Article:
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The 26g Al(p, ) 27 Si Reaction at DRAGON Heather Crawford Simon Fraser University TRIUMF Student Symposium July 27, 2005.

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Presentation on theme: "The 26g Al(p, ) 27 Si Reaction at DRAGON Heather Crawford Simon Fraser University TRIUMF Student Symposium July 27, 2005."— Presentation transcript:

1 The 26g Al(p, ) 27 Si Reaction at DRAGON Heather Crawford Simon Fraser University TRIUMF Student Symposium July 27, 2005

2 Outline The astrophysical importance of the 26g Al(p, ) 27 Si reaction Overview of the DRAGON facility and its role in astrophysics at TRIUMF The principle of direct measurement of the resonance strength of this reaction using inverse kinematics at DRAGON Methods of beam normalization and its importance in calculating resonance strength

3 Why Study Astrophysics? All elements are produced through nuclear reactions in stars and novae or supernovae explosions; most are radiative capture reactions (i.e. (p, ), (n, ) or (, )) Astrophysics studies these reactions, to understand the origin of the chemical elements… to understand where we come from!

4 Astrophysical Importance of 26g Al(p, γ ) 27 Si Reaction 26g Al is directly observable in supernovae by orbiting gamma telescopes, due to the characteristic gamma emitted during its beta decay This allows comparison of observed nuclear abundances with values calculated using theoretical models Accurate models require good knowledge of resonance energies and strengths

5 Mg-Al System 26 Si 26 Mg 24 Mg 25 Mg 27 Al 26 Al 25 Al 28 Si 27 Si Characteristic 1.809 MeV Gamma Ray from 26g Al Decay 4.16s Only direct method of destruction for 26g Al aside from its beta decay is radiative proton capture 7.18s0.717 Myr

6 Detector of Recoils And Gammas Of Nuclear Reactions (DRAGON) DRAGON is a recoil mass separator used in the study of (p, γ ) and ( α, γ ) reactions

7 DRAGON Gas Target and BGO Gamma Array Windowless gas target maintains H 2 or He gas at 4-8 Torr Surface barrier detectors within target detect elastically scattered protons 30 BGO detectors surround target and detect prompt gammas during reactions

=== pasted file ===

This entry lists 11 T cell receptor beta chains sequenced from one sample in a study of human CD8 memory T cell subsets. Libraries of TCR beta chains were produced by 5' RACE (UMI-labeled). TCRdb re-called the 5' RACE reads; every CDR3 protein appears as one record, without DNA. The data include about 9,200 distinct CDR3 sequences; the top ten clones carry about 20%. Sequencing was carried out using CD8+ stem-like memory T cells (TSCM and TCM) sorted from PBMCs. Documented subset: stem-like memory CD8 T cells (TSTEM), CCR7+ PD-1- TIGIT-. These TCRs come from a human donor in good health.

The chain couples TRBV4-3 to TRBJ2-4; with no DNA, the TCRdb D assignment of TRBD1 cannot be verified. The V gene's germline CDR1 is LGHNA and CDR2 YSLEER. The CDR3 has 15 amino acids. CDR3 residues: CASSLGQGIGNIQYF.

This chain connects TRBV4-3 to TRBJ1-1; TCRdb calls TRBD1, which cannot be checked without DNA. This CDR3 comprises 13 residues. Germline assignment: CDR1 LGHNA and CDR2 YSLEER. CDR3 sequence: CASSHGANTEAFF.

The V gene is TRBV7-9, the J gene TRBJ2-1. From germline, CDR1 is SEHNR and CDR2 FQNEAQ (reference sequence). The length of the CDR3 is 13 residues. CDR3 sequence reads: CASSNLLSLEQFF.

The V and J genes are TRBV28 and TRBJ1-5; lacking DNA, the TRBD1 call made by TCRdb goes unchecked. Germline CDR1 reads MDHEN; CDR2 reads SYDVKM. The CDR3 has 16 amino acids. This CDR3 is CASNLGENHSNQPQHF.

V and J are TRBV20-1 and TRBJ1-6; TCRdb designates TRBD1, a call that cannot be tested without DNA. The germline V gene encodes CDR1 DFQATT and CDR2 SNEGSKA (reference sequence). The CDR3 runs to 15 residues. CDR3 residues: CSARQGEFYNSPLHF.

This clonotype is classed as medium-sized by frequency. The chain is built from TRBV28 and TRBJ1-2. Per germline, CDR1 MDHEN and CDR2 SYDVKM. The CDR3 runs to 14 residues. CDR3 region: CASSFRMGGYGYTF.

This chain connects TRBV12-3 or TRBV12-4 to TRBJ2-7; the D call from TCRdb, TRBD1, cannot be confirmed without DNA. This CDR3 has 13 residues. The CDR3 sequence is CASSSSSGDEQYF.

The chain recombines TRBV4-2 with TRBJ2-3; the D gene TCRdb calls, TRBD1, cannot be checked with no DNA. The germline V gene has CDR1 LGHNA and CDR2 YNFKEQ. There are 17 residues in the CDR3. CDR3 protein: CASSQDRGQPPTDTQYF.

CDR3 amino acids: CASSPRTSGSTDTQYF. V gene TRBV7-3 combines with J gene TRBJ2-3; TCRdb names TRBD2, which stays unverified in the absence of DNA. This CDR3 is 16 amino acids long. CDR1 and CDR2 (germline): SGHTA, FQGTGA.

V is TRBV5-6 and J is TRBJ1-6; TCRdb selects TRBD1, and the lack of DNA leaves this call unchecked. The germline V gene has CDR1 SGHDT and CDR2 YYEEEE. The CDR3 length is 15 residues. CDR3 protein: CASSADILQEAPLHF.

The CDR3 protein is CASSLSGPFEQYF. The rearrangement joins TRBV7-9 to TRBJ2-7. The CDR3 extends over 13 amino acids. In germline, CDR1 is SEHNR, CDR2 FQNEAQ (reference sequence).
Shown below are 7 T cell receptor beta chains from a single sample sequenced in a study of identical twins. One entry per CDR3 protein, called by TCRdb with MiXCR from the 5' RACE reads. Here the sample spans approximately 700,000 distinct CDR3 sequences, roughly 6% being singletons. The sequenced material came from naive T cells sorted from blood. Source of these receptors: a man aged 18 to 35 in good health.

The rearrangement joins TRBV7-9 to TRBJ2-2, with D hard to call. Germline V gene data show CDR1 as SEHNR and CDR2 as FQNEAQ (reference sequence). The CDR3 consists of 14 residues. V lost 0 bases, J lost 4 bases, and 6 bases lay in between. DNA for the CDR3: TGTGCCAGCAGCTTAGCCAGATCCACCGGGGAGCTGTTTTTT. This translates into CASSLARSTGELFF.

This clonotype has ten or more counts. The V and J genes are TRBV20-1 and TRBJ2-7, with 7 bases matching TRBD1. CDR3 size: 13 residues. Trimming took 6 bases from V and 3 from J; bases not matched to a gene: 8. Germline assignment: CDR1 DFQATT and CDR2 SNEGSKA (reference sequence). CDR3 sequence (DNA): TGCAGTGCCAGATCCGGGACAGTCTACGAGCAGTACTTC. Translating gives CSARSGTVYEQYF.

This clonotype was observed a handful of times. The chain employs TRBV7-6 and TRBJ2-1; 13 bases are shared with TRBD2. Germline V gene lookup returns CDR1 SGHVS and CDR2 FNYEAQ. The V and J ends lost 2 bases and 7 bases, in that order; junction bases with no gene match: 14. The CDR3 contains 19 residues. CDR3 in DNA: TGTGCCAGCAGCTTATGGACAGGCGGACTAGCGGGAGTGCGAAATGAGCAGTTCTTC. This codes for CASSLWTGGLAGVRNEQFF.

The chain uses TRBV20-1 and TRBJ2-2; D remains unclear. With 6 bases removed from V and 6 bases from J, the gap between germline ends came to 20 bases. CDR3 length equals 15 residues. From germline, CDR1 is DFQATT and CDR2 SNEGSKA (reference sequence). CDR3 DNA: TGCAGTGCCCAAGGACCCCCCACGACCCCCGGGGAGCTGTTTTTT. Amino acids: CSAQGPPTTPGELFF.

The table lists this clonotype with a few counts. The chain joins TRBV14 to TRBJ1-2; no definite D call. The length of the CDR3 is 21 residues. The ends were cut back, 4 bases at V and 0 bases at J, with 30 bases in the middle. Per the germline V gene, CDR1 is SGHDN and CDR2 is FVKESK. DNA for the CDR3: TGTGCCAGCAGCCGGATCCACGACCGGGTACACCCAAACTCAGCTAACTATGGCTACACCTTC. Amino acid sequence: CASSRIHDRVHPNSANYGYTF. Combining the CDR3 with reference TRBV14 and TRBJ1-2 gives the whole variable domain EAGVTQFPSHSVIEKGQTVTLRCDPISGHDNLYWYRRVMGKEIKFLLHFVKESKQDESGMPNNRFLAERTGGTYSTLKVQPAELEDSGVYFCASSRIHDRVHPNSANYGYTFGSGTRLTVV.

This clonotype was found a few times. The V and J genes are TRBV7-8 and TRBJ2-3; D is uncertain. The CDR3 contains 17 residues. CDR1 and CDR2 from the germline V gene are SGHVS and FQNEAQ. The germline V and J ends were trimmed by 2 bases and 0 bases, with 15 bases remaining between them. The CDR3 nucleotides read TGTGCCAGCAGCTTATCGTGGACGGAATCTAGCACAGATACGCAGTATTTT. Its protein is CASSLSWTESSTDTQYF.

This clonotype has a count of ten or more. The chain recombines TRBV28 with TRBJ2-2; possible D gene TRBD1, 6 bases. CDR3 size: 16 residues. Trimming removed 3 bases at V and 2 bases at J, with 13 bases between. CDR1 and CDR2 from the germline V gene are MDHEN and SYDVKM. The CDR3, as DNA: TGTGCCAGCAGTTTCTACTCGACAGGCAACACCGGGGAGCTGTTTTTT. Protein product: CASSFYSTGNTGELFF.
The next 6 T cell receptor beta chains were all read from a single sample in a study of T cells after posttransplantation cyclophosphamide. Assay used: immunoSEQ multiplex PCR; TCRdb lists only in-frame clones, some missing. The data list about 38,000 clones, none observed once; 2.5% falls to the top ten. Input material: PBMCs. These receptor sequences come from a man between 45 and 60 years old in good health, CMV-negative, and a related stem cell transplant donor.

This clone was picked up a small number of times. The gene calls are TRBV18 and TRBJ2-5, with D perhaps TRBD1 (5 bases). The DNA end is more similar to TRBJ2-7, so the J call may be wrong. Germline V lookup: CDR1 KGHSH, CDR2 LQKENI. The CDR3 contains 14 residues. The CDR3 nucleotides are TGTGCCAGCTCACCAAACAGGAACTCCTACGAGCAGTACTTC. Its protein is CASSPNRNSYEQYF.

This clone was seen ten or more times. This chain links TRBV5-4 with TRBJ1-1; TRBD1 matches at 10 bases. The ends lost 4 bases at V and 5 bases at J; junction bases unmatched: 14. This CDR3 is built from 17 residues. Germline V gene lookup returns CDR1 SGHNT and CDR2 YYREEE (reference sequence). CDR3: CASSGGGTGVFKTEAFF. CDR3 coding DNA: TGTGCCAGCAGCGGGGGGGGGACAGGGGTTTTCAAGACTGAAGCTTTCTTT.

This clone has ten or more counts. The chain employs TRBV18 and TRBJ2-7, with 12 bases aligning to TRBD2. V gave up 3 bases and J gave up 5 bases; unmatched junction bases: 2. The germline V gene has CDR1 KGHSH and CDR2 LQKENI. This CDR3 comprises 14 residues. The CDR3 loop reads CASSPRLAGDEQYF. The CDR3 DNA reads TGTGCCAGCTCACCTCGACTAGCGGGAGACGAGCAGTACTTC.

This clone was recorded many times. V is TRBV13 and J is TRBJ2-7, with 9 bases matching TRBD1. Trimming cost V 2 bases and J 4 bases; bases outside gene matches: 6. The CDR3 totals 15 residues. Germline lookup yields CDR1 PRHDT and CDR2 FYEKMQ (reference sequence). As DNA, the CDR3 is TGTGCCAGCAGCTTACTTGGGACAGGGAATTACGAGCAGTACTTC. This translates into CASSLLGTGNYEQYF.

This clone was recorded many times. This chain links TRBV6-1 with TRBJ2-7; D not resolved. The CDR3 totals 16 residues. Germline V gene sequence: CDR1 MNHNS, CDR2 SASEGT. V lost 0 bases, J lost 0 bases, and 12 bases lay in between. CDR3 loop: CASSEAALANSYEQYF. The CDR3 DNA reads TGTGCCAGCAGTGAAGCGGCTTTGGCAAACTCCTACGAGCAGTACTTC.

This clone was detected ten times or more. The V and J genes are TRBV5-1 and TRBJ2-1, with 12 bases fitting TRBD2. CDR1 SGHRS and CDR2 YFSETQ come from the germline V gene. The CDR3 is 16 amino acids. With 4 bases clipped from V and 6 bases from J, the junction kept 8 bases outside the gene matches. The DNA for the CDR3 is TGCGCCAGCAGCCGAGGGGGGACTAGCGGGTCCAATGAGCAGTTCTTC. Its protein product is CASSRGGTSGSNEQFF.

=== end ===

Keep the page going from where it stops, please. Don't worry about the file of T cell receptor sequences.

8 DRAGON Separator DRAGON uses two stage separation; improves beam suppression and reduces background 26g Al(p, ) 27 Si: separate 4 + 27 Si recoils from the beam and contaminants First Stage Second Stage

9 DRAGON End Detectors 26g Al(p, γ ) 27 Si: MCP (micro-channel plate) used in conjunction with a DSSSD (double-sided silicon strip detector) DSSSD gives number, energy, position and local timing information (with the MCP) MCP produces a signal as ions pass through (timing signal) Other experiments at DRAGON make use of an ion chamber, which gives particle ID information, timing and energy information

10 Direct Measurement of 26 Al(p, ) 27 Si Reaction Using Inverse Kinematics Intense radioactive 26 Al beam is incident on 6 Torr H 2 target with approximately 202 keV/u of energy Particles pass through target reaching resonance energy (188 keV in center of mass frame) near middle of target -- some react to produce 27 Si recoils, most pass straight through Recoils emerge with ~ same momentum as beam, with a small angular spread ( ~ 15 mrad) 26 Al Gas Target H2H2 27 Si γ

11 Reaction Rate and Resonance Strength Cosmic reaction rates are dominated by narrow resonances which occur within the Gamow window Narrow resonances are characterized by a resonance strength, ωγ Resonance strength is determined by measuring the thick target yield, given by the following equation: M = mass of target, m = mass of projectile, = de Broglie wavelength, = stopping power